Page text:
Easter Island: Saving a Thousand-year-old culture

Located 2,000 miles off the coast of Chile, Easter Island is an iconic tourist destination that holds history and culture that dates back all the way to the 12th century. It is no surprise that Easter Island is popular amongst the tourists. In fact, it’s too popular.

An estimated 100,000 people crowd Easter Island each year to visit the famous Moai Heads. Though having plenty of tourists flocking the island each year, this is causing some unintended consequences. Other than the physical damage caused to the environment, the island’s culture and ancient way of life is dissolving slowly as the years go by, losing its cultural identity.

Authorities are starting off by limiting the days tourists can stay on the island. Previously visitors could stay for up to 90 days but now it has been reduced to 30 days. The number of visitors that comes in to the island will also be restricted, but as for now, there is no definitive number that has been announced.

In addition to the social and environmental concerns, Easter Island is reported to be seeing far more waste left behind by the foreign visitors. A decade ago, the island produced about 1.4 metric tons of waste per year, but now it produces nearly double the amount at 2.5 metric tons per year.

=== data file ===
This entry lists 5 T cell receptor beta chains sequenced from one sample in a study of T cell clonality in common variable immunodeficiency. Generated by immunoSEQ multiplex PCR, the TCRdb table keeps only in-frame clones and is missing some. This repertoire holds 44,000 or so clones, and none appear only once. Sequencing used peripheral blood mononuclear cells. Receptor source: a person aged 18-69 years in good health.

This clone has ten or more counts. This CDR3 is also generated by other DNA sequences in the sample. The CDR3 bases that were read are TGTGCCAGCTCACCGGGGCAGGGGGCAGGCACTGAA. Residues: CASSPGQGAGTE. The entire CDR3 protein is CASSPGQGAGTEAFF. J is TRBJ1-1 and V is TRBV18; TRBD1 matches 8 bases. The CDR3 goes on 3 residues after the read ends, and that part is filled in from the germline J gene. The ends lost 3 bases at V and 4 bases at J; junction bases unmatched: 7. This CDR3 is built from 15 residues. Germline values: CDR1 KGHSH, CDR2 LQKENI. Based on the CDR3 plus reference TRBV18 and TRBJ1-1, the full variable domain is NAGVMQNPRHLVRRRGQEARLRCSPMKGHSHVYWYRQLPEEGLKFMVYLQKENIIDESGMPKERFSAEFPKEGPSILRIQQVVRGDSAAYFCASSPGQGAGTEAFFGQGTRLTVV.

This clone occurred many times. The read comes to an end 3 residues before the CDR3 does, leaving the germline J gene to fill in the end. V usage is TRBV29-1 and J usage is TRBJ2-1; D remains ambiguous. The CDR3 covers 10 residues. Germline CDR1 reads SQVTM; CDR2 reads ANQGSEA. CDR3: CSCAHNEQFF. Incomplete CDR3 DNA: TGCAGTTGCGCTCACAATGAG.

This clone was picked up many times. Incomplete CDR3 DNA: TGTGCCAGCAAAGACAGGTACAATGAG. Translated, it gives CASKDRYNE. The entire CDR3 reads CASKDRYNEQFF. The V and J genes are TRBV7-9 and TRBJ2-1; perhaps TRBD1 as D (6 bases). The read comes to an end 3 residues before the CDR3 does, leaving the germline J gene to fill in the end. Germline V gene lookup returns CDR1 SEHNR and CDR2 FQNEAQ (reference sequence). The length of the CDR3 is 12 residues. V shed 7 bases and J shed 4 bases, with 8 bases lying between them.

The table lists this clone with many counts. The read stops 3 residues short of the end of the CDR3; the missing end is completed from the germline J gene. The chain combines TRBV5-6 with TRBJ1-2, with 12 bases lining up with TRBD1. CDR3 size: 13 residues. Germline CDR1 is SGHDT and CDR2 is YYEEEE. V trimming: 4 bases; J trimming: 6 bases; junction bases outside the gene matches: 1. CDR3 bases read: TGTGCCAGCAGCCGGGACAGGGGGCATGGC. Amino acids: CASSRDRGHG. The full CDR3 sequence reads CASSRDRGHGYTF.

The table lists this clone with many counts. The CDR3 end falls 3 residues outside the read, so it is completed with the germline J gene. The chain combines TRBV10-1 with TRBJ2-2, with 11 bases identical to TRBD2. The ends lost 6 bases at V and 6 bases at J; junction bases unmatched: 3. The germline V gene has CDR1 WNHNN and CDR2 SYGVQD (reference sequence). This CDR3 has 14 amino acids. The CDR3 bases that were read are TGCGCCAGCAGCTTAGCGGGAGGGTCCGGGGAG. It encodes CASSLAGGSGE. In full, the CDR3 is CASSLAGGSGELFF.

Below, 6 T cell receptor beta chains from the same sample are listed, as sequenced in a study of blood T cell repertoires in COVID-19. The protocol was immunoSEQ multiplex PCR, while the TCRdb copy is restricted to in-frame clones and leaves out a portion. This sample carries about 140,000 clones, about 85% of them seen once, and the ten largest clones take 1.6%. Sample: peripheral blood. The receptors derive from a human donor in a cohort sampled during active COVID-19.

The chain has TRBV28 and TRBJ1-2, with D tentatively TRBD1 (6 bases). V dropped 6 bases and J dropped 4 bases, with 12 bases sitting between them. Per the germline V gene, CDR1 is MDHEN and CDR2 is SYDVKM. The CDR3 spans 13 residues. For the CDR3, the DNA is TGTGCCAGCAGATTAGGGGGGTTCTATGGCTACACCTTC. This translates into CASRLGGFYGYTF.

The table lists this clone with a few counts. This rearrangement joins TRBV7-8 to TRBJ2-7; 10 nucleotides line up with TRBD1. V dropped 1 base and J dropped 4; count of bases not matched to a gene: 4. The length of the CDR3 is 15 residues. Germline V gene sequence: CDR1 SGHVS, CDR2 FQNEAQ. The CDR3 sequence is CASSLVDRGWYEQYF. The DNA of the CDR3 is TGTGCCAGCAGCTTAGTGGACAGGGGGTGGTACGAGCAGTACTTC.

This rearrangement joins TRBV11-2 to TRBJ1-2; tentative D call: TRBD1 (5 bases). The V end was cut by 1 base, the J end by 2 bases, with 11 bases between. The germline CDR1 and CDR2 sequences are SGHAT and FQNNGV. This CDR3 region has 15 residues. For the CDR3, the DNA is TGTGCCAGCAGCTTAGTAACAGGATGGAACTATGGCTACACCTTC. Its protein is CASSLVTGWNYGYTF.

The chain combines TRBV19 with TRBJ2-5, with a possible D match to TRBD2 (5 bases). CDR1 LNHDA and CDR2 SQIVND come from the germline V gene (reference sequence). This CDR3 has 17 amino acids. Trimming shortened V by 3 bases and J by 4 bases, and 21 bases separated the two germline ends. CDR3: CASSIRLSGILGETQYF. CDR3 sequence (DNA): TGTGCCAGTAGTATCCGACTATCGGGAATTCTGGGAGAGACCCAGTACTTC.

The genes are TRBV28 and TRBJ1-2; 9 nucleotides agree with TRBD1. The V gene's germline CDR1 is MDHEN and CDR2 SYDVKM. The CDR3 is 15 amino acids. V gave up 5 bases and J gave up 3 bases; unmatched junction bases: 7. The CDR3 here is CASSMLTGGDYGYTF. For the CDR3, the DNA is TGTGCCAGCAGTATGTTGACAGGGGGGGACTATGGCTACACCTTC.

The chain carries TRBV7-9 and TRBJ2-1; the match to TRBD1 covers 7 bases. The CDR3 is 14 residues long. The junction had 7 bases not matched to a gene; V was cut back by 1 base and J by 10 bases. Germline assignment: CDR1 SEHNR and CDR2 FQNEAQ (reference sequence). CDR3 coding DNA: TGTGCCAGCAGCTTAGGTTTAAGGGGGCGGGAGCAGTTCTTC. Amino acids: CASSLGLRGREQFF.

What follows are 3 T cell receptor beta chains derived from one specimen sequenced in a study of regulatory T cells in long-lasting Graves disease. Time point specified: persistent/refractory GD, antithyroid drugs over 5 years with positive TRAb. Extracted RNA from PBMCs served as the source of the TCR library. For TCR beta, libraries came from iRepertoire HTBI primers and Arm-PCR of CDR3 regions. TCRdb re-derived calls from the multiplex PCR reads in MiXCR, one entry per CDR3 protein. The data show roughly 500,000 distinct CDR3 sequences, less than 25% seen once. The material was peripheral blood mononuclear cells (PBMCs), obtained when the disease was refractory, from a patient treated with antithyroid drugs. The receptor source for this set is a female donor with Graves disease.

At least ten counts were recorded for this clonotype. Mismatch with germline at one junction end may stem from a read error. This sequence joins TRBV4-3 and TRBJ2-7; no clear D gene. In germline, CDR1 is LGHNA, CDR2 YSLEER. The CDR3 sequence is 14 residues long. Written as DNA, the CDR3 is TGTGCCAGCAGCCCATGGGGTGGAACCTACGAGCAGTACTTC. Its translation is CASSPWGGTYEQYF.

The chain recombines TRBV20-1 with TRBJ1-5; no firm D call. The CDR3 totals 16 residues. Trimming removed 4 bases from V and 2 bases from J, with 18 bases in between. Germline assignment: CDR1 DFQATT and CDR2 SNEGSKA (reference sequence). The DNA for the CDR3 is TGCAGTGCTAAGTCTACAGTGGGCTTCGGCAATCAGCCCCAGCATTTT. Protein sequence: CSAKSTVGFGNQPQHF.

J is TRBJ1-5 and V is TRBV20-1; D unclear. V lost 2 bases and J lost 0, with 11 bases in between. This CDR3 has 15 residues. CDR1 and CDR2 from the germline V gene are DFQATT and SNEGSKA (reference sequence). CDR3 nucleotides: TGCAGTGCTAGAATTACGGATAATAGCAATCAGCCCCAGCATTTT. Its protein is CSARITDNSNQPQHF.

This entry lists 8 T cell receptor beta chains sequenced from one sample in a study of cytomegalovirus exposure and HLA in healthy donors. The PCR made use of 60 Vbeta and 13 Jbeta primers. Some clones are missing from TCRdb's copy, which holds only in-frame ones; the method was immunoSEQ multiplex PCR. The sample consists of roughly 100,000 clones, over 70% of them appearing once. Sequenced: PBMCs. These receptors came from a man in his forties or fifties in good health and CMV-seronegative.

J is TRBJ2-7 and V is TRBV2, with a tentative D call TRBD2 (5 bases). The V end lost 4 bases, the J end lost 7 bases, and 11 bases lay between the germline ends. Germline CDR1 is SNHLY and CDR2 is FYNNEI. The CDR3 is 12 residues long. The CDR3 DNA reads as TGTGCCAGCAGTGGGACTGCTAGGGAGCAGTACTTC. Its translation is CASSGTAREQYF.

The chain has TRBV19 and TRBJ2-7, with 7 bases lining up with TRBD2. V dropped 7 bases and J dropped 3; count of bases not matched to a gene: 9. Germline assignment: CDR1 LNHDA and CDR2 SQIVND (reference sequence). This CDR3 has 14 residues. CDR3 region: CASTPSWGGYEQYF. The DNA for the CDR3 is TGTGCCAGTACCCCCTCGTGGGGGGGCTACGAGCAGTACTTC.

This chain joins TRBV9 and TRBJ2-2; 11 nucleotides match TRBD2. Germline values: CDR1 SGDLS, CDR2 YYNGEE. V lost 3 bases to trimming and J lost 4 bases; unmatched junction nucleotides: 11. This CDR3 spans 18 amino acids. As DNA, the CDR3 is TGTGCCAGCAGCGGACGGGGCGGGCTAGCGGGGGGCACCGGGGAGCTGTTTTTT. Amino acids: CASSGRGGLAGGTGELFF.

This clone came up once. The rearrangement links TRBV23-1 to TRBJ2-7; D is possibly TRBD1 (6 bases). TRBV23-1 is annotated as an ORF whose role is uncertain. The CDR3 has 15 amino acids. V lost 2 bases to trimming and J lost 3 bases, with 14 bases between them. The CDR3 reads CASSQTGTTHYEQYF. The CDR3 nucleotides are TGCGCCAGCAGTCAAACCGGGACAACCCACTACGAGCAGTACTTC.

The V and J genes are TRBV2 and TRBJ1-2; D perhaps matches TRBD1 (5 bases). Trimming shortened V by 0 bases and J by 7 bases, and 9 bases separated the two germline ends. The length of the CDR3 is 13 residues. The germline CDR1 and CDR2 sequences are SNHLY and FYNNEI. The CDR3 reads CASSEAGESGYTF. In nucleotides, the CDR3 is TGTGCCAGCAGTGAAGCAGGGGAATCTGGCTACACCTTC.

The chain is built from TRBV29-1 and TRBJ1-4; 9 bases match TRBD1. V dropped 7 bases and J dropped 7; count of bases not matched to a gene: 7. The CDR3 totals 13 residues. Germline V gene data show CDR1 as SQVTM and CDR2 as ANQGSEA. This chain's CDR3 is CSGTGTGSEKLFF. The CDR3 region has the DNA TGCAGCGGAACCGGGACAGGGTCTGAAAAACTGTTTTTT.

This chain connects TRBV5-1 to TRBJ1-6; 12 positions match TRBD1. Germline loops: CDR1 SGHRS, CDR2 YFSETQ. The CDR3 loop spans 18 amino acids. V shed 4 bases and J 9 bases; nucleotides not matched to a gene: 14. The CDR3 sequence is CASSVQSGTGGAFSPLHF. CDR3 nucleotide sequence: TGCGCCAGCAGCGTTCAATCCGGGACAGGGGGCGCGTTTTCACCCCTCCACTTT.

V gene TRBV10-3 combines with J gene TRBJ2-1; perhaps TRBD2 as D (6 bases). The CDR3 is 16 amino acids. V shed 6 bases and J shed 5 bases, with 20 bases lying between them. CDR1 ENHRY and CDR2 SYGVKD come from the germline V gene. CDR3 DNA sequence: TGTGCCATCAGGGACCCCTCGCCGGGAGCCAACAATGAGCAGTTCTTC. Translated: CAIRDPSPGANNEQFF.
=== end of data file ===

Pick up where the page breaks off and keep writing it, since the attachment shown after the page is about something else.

Those who wish to stay on the island permanently will now face difficulty to do so. As of now, the island has a population of 7,750 people. Double the population 20 years ago. Those who want to move to the island will have to show proof of relations to someone from the native inhabitants of Easter Island, the Rapa Nui people.

The island’s mayor, Petro Edmunds, still believe that these restrictions are not enough. Despite wanting a ‘total’ ban on all new residents, Edmunds think that this small step is a start.

Easter Island is not the only destination hotspot that’s experiencing the unfavourable effects of tourism. In 2016, the scenic town of Cinque Terre in Italy announced that it would also limit the number of visitors that tour around the community in hopes of protecting it. The island Capri is also deliberating on how to deal with its increasing tourism population.

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